11:44 | 19.11.18 | Interviews | exclusive 82376

Michael Kouchakdjian: EPIC’s goal is to guide startups to the next level of growth

Professor Michael Kouchakdjian is the newly appointed director of the Entrepreneurship and Product Innovation Center at AUA (EPIC), as well as Professor in the American University of Armenia’s (AUA) College of Business and Economics teaching Management and Entrepreneurship.

Dr. Kouchakdjian has considerable start-up and venture experience in both Armenia and the U.S.

Itel.am has talked with Michael Kouchakdjian on EPIC’s plans and Armenian tech developments in general.

You were appointed as the director of EPIC this April. What’s unique about EPIC and where do you want to take the center?

We are trying to get EPIC to a higher level in terms of quality, capacity, and opportunity. The short-term goals are to improve our programs to the level of the best university-based incubators overseas. We have done analysis of the ecosystem in Armenia and have determined EPIC’s positioning and strategy within the ecosystem. The goal is to be a valuable asset to the ecosystem, to complement existing capabilities, and to help business growth in Armenia. The strategy will be implemented by working with early stage startups to help them validate their ideas and move their ventures forward.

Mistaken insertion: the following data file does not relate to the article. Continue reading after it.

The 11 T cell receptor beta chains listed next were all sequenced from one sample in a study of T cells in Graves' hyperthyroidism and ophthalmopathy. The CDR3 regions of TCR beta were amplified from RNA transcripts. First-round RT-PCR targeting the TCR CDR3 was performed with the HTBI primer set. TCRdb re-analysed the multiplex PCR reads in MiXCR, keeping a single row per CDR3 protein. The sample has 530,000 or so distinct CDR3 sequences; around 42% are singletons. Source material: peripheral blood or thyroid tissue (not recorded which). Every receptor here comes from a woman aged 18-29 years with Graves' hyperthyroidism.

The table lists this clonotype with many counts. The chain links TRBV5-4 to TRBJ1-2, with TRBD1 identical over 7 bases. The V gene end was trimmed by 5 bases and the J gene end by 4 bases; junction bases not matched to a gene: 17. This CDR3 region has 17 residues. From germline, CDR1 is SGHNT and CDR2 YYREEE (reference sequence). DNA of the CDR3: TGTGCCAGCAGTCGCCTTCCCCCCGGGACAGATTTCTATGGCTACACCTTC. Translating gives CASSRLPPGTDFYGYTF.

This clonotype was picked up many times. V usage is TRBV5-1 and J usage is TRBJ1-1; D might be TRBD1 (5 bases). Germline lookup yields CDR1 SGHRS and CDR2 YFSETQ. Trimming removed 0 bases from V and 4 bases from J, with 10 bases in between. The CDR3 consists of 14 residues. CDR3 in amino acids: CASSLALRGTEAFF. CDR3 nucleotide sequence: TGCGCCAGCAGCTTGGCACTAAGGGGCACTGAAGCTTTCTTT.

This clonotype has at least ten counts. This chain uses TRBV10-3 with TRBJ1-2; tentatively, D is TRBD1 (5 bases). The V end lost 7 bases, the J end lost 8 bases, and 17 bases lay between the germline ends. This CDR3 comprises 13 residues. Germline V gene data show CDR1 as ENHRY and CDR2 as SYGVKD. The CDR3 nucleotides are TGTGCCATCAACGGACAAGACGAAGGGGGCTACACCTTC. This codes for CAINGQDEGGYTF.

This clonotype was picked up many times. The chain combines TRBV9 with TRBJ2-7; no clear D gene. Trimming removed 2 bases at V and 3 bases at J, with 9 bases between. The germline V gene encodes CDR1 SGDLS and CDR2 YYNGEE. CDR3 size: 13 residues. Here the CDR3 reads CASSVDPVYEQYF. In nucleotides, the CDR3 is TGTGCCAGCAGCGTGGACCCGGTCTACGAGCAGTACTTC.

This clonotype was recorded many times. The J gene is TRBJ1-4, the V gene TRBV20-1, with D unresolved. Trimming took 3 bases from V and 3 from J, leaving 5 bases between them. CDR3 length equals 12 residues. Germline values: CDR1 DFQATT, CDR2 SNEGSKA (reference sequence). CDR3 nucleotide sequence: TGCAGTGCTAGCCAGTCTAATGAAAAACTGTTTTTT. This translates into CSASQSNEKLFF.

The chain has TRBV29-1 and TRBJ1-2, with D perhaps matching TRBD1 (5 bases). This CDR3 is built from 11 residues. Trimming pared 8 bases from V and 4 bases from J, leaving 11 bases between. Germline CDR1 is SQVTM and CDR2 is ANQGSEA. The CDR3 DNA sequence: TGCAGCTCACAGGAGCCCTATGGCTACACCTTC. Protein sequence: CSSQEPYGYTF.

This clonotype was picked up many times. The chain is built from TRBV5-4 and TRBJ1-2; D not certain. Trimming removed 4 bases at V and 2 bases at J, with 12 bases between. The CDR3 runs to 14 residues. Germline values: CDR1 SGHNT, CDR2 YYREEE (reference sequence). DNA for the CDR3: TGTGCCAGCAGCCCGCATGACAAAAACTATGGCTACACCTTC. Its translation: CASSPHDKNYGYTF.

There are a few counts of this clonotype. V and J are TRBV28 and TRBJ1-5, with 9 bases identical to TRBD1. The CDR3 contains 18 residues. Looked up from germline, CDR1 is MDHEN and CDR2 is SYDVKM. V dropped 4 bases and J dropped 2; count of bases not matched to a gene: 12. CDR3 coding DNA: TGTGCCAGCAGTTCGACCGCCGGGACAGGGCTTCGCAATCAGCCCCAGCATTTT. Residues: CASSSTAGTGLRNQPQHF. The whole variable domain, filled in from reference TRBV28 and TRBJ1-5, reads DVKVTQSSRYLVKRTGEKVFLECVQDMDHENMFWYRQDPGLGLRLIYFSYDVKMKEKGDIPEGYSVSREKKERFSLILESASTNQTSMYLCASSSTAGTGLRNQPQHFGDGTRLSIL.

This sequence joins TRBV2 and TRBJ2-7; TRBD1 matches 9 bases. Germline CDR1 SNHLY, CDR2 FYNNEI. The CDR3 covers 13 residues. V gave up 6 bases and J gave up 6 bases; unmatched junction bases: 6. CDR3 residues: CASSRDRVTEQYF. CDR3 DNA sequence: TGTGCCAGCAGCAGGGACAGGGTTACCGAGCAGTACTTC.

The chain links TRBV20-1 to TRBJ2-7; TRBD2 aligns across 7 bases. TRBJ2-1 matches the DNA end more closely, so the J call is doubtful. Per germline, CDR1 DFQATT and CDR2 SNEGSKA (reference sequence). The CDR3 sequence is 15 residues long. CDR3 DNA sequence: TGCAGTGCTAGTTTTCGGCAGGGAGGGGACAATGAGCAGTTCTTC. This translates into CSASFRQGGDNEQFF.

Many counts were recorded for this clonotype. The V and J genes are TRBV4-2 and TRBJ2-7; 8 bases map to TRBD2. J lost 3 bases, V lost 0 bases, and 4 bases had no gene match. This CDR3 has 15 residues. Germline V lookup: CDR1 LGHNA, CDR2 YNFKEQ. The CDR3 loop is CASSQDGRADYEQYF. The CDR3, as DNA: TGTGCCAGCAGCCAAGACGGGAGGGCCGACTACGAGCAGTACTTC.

AUA has unique resources and capabilities that no other incubators or accelerators in Armenia possess. For instance, we have numerous courses in innovation, entrepreneurship, and start-ups taught by professors from both Armenia and abroad. According to a survey we recently conducted, 25 professors at AUA have been involved in starting or building a company, advising a venture, or financing one. So in AUA we have so much knowledge and experience that we can use to teach, mentor and advise the start-up teams of EPIC.

AUA now has 4000+ alumni which is a unique resource. 70 percent of the alumni are based in Armenia. Many are entrepreneurs. For instance, the 3 leading entrepreneurs from what is arguably the most successful startup from Armenia, PicsArt, are AUA graduates. Many of our other alumni are spread around the world -- some of them are successful entrepreneurs as well. They want to engage with EPIC and help our start-up teams with contacts from their worldwide network.

EPIC had two startup batches since its establishment in 2016. And even those students who were in our previous batches still consider EPIC and AUA their home and we continue to help them in every way that we can.

What is going to be different for EPIC’s fall batch?

We welcomed the new batch on October 1. Our new program is going to be a bit more formal and disciplined. We are providing the participants with weekly workshops and weekly discussions with entrepreneur leaders from Armenia and abroad. The mentoring will also be more engaged.

At EPIC, we want to involve not only AUA students but also others. A minimum of one person from each startup team is required to be an AUA student or graduate. Everyone else can be from outside the university. For instance, we even had one guy from last year’s batch who is a high school student.

What do the teams get during 12 weeks of acceleration?